Missouri Sports Betting Bills Advance Past ‘Obstructionist’ Senator

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Missouri sports betting

A Missouri sports betting effort moved forward in both legislative chambers Thursday, while competing legislation failed to gain support. 

On Thursday, Missouri House and Senate committees pushed forward sports betting legislation supported by the state’s casino companies and professional sports teams. The legislation receiving support Thursday resembles similar 2022 legislation.

Meanwhile, a Senate committee rejected a bill, SB 1, that combines sports betting and video lottery terminals. VLTs played a pivotal role in the failure of the MO sports betting effort last year. SB 1 sponsor Sen. Denny Hoskins spoke on the Senate floor for more than an hour Thursday, saying the Senate does not support gaming in Missouri.

“I’ll be an obstructionist until I get my way,” Hoskins said Thursday, before withdrawing an amendment that allowed him the speaking time.

Preferred MO sports betting bill clear

The three bills advanced Thursday – HB556, HB581 and SB30 – offer the same coalition-backed legislation that provides MO sports betting licenses for the state’s casinos and professional sports teams. 

Representatives from the teams and casinos spoke at hearings supporting both bills

Rep. Dan Houx’s HB556 and Rep. Phil Christofanelli’s HB581 passed the House Emerging Issues Committee, while Sen. Tony Luetkemeyer’s SB 30 passed the Senate Appropriations Committee

Details of Missouri coalition legislation

Last year, a similar bill from Houx cruised through the House before it was derailed in the Senate.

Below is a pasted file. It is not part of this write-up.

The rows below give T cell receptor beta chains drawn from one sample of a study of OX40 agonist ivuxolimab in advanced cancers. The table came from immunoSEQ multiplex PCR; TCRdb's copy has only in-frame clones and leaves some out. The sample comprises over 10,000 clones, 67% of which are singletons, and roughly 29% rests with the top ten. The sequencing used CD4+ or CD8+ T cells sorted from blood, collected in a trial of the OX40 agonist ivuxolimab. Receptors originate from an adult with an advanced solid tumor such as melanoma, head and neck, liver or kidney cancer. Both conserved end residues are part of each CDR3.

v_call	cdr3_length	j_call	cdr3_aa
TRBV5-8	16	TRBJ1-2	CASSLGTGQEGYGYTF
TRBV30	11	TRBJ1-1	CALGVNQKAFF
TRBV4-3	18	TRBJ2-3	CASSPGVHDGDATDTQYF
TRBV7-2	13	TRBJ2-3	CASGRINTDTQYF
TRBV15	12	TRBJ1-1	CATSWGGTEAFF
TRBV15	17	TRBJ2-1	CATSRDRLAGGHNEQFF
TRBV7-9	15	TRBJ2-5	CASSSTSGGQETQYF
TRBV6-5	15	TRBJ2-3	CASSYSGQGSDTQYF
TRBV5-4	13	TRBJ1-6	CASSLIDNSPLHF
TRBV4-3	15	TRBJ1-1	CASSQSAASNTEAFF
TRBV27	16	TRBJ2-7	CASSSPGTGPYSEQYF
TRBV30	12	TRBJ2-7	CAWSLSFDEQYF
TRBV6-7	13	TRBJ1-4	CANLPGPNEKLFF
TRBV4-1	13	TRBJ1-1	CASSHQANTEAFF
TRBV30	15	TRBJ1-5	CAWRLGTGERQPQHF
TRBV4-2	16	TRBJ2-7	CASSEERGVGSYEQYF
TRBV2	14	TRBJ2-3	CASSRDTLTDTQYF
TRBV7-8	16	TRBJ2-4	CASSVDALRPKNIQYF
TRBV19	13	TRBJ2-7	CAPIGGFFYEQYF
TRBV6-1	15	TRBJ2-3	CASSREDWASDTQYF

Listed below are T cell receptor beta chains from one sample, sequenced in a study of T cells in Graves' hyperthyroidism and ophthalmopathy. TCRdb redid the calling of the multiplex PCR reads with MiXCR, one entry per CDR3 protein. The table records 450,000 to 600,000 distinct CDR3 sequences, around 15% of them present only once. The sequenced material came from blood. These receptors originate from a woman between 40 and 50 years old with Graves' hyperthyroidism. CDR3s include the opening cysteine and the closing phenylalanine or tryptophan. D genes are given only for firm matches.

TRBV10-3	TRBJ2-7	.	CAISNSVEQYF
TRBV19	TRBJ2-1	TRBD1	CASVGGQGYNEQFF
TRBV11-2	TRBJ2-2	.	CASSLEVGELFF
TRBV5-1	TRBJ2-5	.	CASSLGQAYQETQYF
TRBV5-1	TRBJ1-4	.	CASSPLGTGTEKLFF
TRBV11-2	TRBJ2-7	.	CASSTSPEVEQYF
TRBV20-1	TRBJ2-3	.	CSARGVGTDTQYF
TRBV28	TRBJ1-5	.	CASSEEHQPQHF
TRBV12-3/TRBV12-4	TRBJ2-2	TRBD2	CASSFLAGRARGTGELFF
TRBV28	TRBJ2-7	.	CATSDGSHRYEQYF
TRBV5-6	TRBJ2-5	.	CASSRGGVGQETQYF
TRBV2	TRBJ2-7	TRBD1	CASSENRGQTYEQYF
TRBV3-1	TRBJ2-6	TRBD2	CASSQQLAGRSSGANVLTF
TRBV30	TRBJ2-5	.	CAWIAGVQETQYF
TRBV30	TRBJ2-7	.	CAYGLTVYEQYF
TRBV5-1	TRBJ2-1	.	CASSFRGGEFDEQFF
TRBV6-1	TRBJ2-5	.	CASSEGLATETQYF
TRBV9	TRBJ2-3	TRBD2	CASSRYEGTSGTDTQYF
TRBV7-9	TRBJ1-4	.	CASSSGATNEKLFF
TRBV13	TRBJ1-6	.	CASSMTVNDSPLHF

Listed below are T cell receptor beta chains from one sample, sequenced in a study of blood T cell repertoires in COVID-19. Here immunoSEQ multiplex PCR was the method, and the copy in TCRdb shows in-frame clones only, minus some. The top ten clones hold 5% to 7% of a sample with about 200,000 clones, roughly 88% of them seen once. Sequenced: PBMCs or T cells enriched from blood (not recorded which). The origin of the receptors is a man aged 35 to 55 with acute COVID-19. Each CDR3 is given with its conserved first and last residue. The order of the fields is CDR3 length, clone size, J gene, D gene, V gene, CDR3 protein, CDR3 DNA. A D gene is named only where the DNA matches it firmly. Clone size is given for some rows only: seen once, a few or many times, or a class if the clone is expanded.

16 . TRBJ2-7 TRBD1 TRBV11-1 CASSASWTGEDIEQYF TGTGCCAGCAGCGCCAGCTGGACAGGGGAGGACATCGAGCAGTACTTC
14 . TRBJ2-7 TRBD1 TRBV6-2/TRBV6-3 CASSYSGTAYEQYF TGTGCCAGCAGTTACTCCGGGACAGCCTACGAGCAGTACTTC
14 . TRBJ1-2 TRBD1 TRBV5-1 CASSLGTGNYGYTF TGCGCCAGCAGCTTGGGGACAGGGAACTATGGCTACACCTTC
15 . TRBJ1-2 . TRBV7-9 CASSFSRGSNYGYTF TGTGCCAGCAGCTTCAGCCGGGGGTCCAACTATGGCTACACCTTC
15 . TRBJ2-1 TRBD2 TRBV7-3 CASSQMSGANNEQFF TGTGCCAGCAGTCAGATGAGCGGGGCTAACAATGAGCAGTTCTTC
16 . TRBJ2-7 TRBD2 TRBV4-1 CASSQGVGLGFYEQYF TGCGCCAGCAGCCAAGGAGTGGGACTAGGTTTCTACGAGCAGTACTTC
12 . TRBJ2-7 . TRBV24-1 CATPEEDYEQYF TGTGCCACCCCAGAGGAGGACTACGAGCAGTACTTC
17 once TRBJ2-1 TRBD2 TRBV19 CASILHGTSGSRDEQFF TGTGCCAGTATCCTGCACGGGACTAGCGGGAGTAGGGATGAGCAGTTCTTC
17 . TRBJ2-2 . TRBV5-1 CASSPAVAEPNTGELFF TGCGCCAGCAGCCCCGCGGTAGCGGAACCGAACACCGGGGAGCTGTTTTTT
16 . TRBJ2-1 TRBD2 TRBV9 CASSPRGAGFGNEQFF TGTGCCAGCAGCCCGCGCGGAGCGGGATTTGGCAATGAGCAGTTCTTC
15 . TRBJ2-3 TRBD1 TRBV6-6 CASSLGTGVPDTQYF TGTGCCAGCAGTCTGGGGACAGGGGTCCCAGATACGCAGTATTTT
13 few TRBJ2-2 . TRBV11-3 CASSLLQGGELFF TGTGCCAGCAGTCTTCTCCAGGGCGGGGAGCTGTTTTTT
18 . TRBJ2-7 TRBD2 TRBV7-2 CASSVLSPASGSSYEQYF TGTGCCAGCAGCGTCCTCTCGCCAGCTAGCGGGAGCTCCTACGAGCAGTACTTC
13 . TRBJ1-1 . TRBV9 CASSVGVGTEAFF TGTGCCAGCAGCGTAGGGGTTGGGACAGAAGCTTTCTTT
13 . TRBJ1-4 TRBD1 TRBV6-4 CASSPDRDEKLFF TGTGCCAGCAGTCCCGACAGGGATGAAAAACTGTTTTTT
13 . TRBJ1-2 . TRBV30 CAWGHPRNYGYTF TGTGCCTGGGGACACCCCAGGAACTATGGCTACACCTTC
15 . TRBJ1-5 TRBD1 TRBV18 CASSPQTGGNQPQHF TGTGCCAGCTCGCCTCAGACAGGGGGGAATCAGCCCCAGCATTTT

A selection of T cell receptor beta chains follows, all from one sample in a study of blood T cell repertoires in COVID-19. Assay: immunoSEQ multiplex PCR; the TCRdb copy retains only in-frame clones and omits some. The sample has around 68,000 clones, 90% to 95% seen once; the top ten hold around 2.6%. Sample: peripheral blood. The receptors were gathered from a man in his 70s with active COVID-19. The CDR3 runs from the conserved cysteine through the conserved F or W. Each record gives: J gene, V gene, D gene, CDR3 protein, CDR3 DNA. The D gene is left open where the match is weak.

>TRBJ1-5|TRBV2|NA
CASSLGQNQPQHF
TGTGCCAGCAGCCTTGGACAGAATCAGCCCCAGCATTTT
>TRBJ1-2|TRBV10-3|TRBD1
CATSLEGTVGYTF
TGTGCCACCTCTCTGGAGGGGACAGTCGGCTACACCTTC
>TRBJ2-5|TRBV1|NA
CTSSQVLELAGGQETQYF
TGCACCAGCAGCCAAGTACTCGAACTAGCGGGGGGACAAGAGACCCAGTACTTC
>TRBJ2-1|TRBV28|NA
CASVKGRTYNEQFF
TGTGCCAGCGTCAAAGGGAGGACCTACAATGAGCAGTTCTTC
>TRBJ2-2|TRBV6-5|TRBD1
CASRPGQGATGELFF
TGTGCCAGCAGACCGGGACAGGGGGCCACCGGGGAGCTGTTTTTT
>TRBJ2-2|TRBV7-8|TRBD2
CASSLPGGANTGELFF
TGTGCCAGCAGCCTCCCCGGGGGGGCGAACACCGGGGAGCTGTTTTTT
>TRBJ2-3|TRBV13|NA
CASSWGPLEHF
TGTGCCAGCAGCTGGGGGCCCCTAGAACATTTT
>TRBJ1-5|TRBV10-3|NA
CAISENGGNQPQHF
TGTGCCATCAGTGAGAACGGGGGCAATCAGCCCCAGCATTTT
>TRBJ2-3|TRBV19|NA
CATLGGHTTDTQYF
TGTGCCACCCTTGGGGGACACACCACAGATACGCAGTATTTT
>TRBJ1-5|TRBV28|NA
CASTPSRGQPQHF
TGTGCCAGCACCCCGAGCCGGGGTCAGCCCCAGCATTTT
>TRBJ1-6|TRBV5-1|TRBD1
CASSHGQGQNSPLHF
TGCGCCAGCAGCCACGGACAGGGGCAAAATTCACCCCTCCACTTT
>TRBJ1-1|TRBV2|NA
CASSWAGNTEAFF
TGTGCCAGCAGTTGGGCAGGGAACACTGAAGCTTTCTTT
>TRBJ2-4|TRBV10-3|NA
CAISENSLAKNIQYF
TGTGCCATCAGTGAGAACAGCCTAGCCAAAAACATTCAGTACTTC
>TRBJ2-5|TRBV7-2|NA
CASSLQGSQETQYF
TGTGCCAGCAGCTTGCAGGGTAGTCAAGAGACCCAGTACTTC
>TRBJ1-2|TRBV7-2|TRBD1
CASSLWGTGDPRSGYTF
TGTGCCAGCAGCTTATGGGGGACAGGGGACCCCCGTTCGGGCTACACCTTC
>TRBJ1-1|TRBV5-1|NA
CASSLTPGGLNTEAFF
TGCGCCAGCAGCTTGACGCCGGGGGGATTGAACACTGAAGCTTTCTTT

The bill creates up to 39 mobile skins for Missouri casino operators and sports teams. In-person sportsbooks could also open at the state’s 13 riverboat casinos, while the teams would receive an exclusion zone around their venues.

The legislation establishes a 10% sports betting tax. 

VLT issue remains open in Missouri

Hoskins combined sports betting and VLT legalization into a single bill. Legislators in the Senate Appropriations Committee Wednesday expressed the desire to separate the issues. 

Hoskins has long been a proponent of both issues, but has threatened to kill sports betting legislation that does not include VLTs. Last year, he filibustered sports betting legislation on the floor for three hours.

Hoskins’ effort made it out of committee last year. Before this year’s session, Hoskins told LSR he did not believe sports betting-only legislation would have enough votes to pass both chambers.

Multiple industry sources told LSR the VLT issue will remain a significant hurdle for legalized Missouri sports betting.